For Joanna Gaines, Home Is the Heart of a Food and Design Empire (New York Times)
Chip And Joanna Gaines’ Church Is Firmly Against Same-Sex Marriage (Buzzfeed News)
“What’s Ahead” Podcast with Steve Forbes: Chip and Joanna Gaines (Forbes)
Chip Gaines on His New Book, Odd Motto, and The Most Important Lesson He’s Ever Learned (Forbes)
President Trump on Wednesday promised U.S. suburban residents that the value of their homes would not be impacted by crime or the construction of low-income housing after an Obama-era rule designed to limit housing segregation was ended last week, the culmination of years of deregulation effort by Trump and a reported appeal to suburban voters.
Trump tweeted early Wednesday afternoon:
“Your housing prices will go up based on the market, and crime will go down. I have rescinded the Obama-Biden AFFH Rule. Enjoy!” Trump added.
Trump is referencing the 2015 Affirmatively Further Fair Housing rule, which President Obama implemented to fight housing discrimination.
The rule required local governments receiving federal housing funds to create plans that would combat housing discrimination, which advocates said helped strengthen the 1968 Fair Housing Act.
Housing Secretary Ben Carson appears to have begun revoking the AFFH rule as of July 23, according to a press release, which means Trump’s tweets came six days after the fact.
Carson called the AFFH rule “complicated, costly and ineffective,” and touted the Trump Administration’s “opportunity zone” initiative, which provides discounts on capital gains taxes for investors sending money into one of over 8,000 designated areas.
Opportunity zones have been criticized by Congress as a means of profit for wealthy real estate developers—including some tied to the current administration.
Social media outcry over Trump’s tweets began almost immediately, which users described as anti-BIPOC. “Trump is a racist idiot,” tweeted Chicago Alderman Carlos Ramirez-Rosa. Leah Greenberg, executive director of congressional activist group Indivisible Team, called Trump’s tweets “an active campaign for housing segregation.”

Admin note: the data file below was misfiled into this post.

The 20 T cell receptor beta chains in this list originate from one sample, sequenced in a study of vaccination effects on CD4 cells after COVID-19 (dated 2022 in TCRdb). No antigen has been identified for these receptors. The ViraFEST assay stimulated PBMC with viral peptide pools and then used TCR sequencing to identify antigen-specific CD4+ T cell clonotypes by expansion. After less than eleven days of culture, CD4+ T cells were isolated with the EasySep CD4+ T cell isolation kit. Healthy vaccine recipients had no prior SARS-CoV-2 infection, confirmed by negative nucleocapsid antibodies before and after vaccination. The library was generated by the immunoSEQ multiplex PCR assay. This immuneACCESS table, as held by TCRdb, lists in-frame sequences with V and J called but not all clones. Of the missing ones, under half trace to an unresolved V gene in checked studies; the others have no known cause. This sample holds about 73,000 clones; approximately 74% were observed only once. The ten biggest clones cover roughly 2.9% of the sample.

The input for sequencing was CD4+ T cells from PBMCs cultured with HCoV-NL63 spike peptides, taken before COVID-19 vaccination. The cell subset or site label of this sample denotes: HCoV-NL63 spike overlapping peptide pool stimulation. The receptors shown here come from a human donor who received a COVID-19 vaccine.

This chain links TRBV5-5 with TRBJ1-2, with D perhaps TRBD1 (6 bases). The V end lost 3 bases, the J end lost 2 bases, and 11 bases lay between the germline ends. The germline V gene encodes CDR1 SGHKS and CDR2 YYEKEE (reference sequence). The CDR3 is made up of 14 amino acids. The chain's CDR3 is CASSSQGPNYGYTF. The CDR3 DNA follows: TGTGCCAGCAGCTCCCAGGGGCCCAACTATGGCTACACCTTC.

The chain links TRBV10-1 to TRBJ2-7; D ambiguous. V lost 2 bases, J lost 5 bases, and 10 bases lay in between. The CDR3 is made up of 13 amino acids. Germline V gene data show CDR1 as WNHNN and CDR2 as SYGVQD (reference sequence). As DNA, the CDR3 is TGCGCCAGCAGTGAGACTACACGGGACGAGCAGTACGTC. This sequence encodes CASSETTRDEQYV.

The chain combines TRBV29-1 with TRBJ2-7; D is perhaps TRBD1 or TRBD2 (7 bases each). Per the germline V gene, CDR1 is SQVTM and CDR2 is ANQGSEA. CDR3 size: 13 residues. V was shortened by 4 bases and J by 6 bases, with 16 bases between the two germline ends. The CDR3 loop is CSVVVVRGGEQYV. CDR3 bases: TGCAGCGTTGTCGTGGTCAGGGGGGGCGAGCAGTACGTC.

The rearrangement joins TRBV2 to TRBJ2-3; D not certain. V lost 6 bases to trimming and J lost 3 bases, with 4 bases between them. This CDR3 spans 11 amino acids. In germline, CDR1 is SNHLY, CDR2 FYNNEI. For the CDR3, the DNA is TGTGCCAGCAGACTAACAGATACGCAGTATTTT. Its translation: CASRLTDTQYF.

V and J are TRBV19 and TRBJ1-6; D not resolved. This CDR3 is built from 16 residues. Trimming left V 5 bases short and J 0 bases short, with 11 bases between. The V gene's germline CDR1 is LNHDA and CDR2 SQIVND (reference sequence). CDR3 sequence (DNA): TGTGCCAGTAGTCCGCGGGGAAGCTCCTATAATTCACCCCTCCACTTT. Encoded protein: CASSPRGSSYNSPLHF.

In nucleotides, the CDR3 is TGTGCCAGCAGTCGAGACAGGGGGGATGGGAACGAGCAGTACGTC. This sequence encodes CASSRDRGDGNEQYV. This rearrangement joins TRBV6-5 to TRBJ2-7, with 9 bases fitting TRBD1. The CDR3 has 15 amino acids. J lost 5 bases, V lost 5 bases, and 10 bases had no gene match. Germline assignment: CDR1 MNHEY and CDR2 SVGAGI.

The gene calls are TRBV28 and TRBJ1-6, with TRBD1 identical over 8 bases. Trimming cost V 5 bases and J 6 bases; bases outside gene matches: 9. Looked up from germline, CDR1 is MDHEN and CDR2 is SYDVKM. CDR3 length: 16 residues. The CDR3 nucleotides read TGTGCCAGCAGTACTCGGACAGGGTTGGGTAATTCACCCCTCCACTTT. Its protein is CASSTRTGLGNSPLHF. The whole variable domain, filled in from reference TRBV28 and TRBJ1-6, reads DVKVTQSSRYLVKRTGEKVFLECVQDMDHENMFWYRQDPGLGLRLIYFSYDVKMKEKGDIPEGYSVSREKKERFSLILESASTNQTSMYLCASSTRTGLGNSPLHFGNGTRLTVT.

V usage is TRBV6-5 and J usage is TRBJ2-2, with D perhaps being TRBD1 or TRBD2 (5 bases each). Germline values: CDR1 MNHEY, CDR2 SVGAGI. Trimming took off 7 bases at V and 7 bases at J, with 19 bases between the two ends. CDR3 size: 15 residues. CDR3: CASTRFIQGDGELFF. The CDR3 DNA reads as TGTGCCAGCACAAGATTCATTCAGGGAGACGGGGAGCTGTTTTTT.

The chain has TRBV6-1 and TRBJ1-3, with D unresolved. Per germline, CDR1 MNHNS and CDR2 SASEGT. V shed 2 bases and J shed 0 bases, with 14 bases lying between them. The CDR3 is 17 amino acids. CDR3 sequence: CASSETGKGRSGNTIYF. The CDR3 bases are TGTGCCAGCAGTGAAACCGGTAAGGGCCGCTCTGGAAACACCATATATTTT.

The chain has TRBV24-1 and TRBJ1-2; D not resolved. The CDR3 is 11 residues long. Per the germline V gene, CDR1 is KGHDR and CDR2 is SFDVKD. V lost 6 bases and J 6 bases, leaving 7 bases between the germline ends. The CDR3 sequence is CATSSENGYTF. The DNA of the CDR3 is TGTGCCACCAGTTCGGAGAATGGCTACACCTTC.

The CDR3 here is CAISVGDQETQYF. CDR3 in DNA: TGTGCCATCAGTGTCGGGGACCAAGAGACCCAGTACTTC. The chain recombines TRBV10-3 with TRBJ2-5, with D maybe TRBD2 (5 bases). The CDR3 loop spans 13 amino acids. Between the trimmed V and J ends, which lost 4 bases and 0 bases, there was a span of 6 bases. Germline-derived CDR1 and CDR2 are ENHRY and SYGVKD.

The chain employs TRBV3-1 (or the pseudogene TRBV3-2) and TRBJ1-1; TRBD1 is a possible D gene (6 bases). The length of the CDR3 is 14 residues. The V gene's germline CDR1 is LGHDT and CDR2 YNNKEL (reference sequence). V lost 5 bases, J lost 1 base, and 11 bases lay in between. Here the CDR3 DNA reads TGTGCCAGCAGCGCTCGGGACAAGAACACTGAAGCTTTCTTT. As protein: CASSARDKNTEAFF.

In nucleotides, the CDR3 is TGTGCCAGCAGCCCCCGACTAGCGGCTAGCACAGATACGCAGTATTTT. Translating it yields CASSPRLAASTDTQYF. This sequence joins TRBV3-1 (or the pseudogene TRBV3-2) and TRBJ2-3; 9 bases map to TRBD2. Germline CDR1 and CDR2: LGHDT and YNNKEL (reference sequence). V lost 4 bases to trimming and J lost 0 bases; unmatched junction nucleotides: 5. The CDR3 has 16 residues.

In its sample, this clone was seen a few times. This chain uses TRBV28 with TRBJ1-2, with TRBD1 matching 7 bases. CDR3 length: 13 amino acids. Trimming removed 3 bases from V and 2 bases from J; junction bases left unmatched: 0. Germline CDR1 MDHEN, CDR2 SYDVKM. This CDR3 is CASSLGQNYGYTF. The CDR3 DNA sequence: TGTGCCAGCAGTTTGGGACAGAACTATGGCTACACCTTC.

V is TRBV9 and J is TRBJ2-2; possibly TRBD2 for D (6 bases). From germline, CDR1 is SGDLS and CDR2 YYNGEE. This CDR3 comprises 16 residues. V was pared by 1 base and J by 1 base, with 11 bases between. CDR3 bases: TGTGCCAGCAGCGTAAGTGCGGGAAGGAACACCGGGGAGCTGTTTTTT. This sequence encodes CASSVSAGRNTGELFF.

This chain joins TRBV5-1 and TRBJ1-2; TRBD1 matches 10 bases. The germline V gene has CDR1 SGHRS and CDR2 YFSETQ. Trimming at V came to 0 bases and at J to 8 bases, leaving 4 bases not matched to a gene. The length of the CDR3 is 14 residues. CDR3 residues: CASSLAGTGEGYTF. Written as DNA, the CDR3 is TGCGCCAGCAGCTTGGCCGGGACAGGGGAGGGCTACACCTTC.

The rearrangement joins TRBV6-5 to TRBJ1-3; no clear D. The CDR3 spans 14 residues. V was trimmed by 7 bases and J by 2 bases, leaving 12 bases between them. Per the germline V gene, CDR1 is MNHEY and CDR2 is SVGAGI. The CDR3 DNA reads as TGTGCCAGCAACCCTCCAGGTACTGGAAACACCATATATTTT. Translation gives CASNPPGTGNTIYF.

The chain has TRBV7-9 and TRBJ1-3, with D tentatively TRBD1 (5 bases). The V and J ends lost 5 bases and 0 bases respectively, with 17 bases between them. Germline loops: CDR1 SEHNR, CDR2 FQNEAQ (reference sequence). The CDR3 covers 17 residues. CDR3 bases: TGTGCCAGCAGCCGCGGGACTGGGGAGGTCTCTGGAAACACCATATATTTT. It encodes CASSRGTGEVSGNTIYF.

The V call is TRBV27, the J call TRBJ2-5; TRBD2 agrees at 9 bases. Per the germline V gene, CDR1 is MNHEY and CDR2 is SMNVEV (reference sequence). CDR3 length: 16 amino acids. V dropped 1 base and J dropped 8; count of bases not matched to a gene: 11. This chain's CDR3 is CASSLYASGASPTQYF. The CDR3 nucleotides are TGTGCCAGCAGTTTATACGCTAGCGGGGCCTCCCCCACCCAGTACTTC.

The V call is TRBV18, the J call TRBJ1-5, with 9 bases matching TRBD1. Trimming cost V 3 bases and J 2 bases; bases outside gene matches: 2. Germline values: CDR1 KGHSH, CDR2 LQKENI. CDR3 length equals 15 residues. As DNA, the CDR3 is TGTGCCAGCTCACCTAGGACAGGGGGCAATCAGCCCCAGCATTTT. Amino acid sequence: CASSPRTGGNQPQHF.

Trump’s tweets come amid decreased suburban support for his November reelection campaign, CNBC reported. The AFFH rule would effectively encourage communities to build more apartments, NPR reported, which would in turn encourage smaller wage earners to move to those areas. The rule did not, however, specifically target suburbs. The Trump administration gutted AFFH in 2018, and Carson had previously criticized the rule during a 2017 hearing. According to the New York Times, Trump‘s opportunity zones were enacted as part of his signature tax cuts in 2017. The Times reported in November 2019 that while some money went to more depressed areas in Pennsylvania and Alabama, the lion’s share has appeared in rapidly gentrifying cities like Atlanta, Houston and Miami.
In 1973, the Justice Department filed a civil rights case against Trump’s company, accusing him of violating the Fair Housing Act by not renting to Black tenants. The case was settled in 1975, with Trump signing an agreement that his company would not discriminate against future tenants or home buyers, as well as place ads informing minorities of their rights to obtain housing at his properties. At the time, Trump said the settlement did not mean he admitted to any wrongdoing, while the DOJ celebrated it as “one of the most far-reaching” agreements it had negotiated.
Trump tells suburban voters they will ‘no longer be bothered’ by low-income housing (CNBC)
Seeking Suburban Votes, Trump To Repeal Rule Combating Racial Bias In Housing (NPR)
Lawmakers Increase Criticism of ‘Opportunity Zone’ Tax Break (New York Times)
Inside the government’s racial bias case against Donald Trump’s company, and how he fought it (Washington Post)
Millions of renters and homeowners could face evictions and foreclosure as many have trouble paying their bills in the recession. With temporary job losses turning permanent and the unemployment rate still at double digit rates, many families do not earn enough to make ends meet. They often rely on government assistance, but that government help in all forms – from added unemployment insurance checks to eviction and mortgage moratoriums — is starting to fade. Families could then quickly lose the roofs over their heads.
The recession brought massive job losses and record high unemployment with it. Families quickly fell behind in paying their bills, especially rents and mortgage payments, as they lost jobs and incomes. Rent and mortgage payments are among the largest and most consequential monthly payments for most families. If they fall further behind on those payments, they can lose their apartments or houses to evictions and foreclosures. Losing one’s home can further exacerbate other financial pressure, mainly because it becomes costlier to find a new place to live, and leave many families homeless or reliant on family and friends.